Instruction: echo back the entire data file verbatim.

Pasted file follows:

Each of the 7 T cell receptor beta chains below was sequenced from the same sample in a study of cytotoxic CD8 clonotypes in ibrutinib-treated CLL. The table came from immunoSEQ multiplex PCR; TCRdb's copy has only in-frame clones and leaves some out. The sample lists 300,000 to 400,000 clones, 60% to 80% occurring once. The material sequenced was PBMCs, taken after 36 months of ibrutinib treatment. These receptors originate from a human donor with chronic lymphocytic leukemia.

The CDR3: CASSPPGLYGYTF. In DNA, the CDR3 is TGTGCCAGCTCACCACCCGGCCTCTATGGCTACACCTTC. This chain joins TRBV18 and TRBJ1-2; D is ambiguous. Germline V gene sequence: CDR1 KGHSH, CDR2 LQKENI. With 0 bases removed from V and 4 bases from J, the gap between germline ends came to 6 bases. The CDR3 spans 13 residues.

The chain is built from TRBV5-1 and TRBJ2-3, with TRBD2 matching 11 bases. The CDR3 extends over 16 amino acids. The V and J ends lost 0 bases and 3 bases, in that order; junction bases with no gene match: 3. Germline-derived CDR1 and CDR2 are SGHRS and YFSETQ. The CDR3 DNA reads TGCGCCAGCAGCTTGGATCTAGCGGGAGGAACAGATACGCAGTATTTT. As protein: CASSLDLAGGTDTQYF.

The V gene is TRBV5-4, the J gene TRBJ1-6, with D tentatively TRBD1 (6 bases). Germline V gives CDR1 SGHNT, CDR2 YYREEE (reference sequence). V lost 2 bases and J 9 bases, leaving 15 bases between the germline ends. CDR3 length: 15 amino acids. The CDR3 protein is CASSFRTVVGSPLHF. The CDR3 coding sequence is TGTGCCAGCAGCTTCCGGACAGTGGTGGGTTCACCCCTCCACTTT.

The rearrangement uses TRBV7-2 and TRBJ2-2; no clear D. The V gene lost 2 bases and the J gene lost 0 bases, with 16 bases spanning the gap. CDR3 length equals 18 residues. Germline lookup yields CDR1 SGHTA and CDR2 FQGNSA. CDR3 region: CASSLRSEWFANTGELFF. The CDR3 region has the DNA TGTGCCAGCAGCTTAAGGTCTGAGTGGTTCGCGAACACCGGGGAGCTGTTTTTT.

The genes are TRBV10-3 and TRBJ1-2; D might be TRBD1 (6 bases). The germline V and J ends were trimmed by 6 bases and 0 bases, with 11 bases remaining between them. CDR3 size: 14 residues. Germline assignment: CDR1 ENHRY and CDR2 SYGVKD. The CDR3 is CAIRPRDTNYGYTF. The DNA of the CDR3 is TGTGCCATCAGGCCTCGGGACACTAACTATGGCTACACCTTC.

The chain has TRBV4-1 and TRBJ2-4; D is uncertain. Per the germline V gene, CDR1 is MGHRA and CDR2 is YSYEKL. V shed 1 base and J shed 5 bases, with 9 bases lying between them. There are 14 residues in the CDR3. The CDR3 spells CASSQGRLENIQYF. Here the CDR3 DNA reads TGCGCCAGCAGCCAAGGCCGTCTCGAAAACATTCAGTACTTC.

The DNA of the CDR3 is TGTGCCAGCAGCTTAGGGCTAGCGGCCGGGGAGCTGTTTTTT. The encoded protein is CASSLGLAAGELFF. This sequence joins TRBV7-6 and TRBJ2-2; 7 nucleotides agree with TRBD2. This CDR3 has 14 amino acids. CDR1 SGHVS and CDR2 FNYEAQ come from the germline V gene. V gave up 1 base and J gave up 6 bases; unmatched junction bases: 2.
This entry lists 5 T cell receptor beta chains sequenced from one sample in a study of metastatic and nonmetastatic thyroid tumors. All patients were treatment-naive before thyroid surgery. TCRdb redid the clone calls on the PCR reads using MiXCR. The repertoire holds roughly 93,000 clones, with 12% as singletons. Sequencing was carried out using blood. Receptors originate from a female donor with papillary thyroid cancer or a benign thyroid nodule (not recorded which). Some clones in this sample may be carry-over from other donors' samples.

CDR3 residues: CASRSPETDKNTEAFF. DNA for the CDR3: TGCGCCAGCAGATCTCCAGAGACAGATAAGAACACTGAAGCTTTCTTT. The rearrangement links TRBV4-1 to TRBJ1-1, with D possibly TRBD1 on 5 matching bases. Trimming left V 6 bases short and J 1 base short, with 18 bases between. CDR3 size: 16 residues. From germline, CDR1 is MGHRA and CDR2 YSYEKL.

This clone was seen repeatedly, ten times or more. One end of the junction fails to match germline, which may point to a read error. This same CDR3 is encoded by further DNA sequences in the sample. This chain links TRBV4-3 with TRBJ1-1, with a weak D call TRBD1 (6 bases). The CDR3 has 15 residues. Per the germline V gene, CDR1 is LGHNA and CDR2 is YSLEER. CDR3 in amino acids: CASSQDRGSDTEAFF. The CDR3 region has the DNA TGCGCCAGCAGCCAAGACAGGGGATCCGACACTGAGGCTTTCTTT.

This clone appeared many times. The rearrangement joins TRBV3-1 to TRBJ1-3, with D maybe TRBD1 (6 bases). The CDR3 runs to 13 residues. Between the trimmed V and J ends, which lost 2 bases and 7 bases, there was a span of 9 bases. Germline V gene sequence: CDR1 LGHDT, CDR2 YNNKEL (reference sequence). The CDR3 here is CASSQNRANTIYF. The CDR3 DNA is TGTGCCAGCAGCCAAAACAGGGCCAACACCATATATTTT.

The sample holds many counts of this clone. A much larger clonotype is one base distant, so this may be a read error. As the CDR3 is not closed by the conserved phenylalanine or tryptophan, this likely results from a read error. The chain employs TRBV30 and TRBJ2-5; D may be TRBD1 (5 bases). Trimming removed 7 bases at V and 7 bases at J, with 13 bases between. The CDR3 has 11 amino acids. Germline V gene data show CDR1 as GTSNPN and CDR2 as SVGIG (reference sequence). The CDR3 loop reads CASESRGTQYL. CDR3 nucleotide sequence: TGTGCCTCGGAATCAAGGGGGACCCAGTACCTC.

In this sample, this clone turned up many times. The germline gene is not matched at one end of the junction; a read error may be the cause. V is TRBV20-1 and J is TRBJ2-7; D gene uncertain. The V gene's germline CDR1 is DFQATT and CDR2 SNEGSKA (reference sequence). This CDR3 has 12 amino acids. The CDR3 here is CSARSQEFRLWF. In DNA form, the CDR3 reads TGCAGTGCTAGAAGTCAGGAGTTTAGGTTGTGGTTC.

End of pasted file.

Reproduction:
Each of the 7 T cell receptor beta chains below was sequenced from the same sample in a study of cytotoxic CD8 clonotypes in ibrutinib-treated CLL. The table came from immunoSEQ multiplex PCR; TCRdb's copy has only in-frame clones and leaves some out. The sample lists 300,000 to 400,000 clones, 60% to 80% occurring once. The material sequenced was PBMCs, taken after 36 months of ibrutinib treatment. These receptors originate from a human donor with chronic lymphocytic leukemia.

The CDR3: CASSPPGLYGYTF. In DNA, the CDR3 is TGTGCCAGCTCACCACCCGGCCTCTATGGCTACACCTTC. This chain joins TRBV18 and TRBJ1-2; D is ambiguous. Germline V gene sequence: CDR1 KGHSH, CDR2 LQKENI. With 0 bases removed from V and 4 bases from J, the gap between germline ends came to 6 bases. The CDR3 spans 13 residues.

The chain is built from TRBV5-1 and TRBJ2-3, with TRBD2 matching 11 bases. The CDR3 extends over 16 amino acids. The V and J ends lost 0 bases and 3 bases, in that order; junction bases with no gene match: 3. Germline-derived CDR1 and CDR2 are SGHRS and YFSETQ. The CDR3 DNA reads TGCGCCAGCAGCTTGGATCTAGCGGGAGGAACAGATACGCAGTATTTT. As protein: CASSLDLAGGTDTQYF.

The V gene is TRBV5-4, the J gene TRBJ1-6, with D tentatively TRBD1 (6 bases). Germline V gives CDR1 SGHNT, CDR2 YYREEE (reference sequence). V lost 2 bases and J 9 bases, leaving 15 bases between the germline ends. CDR3 length: 15 amino acids. The CDR3 protein is CASSFRTVVGSPLHF. The CDR3 coding sequence is TGTGCCAGCAGCTTCCGGACAGTGGTGGGTTCACCCCTCCACTTT.

The rearrangement uses TRBV7-2 and TRBJ2-2; no clear D. The V gene lost 2 bases and the J gene lost 0 bases, with 16 bases spanning the gap. CDR3 length equals 18 residues. Germline lookup yields CDR1 SGHTA and CDR2 FQGNSA. CDR3 region: CASSLRSEWFANTGELFF. The CDR3 region has the DNA TGTGCCAGCAGCTTAAGGTCTGAGTGGTTCGCGAACACCGGGGAGCTGTTTTTT.

The genes are TRBV10-3 and TRBJ1-2; D might be TRBD1 (6 bases). The germline V and J ends were trimmed by 6 bases and 0 bases, with 11 bases remaining between them. CDR3 size: 14 residues. Germline assignment: CDR1 ENHRY and CDR2 SYGVKD. The CDR3 is CAIRPRDTNYGYTF. The DNA of the CDR3 is TGTGCCATCAGGCCTCGGGACACTAACTATGGCTACACCTTC.

The chain has TRBV4-1 and TRBJ2-4; D is uncertain. Per the germline V gene, CDR1 is MGHRA and CDR2 is YSYEKL. V shed 1 base and J shed 5 bases, with 9 bases lying between them. There are 14 residues in the CDR3. The CDR3 spells CASSQGRLENIQYF. Here the CDR3 DNA reads TGCGCCAGCAGCCAAGGCCGTCTCGAAAACATTCAGTACTTC.

The DNA of the CDR3 is TGTGCCAGCAGCTTAGGGCTAGCGGCCGGGGAGCTGTTTTTT. The encoded protein is CASSLGLAAGELFF. This sequence joins TRBV7-6 and TRBJ2-2; 7 nucleotides agree with TRBD2. This CDR3 has 14 amino acids. CDR1 SGHVS and CDR2 FNYEAQ come from the germline V gene. V gave up 1 base and J gave up 6 bases; unmatched junction bases: 2.
This entry lists 5 T cell receptor beta chains sequenced from one sample in a study of metastatic and nonmetastatic thyroid tumors. All patients were treatment-naive before thyroid surgery. TCRdb redid the clone calls on the PCR reads using MiXCR. The repertoire holds roughly 93,000 clones, with 12% as singletons. Sequencing was carried out using blood. Receptors originate from a female donor with papillary thyroid cancer or a benign thyroid nodule (not recorded which). Some clones in this sample may be carry-over from other donors' samples.

CDR3 residues: CASRSPETDKNTEAFF. DNA for the CDR3: TGCGCCAGCAGATCTCCAGAGACAGATAAGAACACTGAAGCTTTCTTT. The rearrangement links TRBV4-1 to TRBJ1-1, with D possibly TRBD1 on 5 matching bases. Trimming left V 6 bases short and J 1 base short, with 18 bases between. CDR3 size: 16 residues. From germline, CDR1 is MGHRA and CDR2 YSYEKL.

This clone was seen repeatedly, ten times or more. One end of the junction fails to match germline, which may point to a read error. This same CDR3 is encoded by further DNA sequences in the sample. This chain links TRBV4-3 with TRBJ1-1, with a weak D call TRBD1 (6 bases). The CDR3 has 15 residues. Per the germline V gene, CDR1 is LGHNA and CDR2 is YSLEER. CDR3 in amino acids: CASSQDRGSDTEAFF. The CDR3 region has the DNA TGCGCCAGCAGCCAAGACAGGGGATCCGACACTGAGGCTTTCTTT.

This clone appeared many times. The rearrangement joins TRBV3-1 to TRBJ1-3, with D maybe TRBD1 (6 bases). The CDR3 runs to 13 residues. Between the trimmed V and J ends, which lost 2 bases and 7 bases, there was a span of 9 bases. Germline V gene sequence: CDR1 LGHDT, CDR2 YNNKEL (reference sequence). The CDR3 here is CASSQNRANTIYF. The CDR3 DNA is TGTGCCAGCAGCCAAAACAGGGCCAACACCATATATTTT.

The sample holds many counts of this clone. A much larger clonotype is one base distant, so this may be a read error. As the CDR3 is not closed by the conserved phenylalanine or tryptophan, this likely results from a read error. The chain employs TRBV30 and TRBJ2-5; D may be TRBD1 (5 bases). Trimming removed 7 bases at V and 7 bases at J, with 13 bases between. The CDR3 has 11 amino acids. Germline V gene data show CDR1 as GTSNPN and CDR2 as SVGIG (reference sequence). The CDR3 loop reads CASESRGTQYL. CDR3 nucleotide sequence: TGTGCCTCGGAATCAAGGGGGACCCAGTACCTC.

In this sample, this clone turned up many times. The germline gene is not matched at one end of the junction; a read error may be the cause. V is TRBV20-1 and J is TRBJ2-7; D gene uncertain. The V gene's germline CDR1 is DFQATT and CDR2 SNEGSKA (reference sequence). This CDR3 has 12 amino acids. The CDR3 here is CSARSQEFRLWF. In DNA form, the CDR3 reads TGCAGTGCTAGAAGTCAGGAGTTTAGGTTGTGGTTC.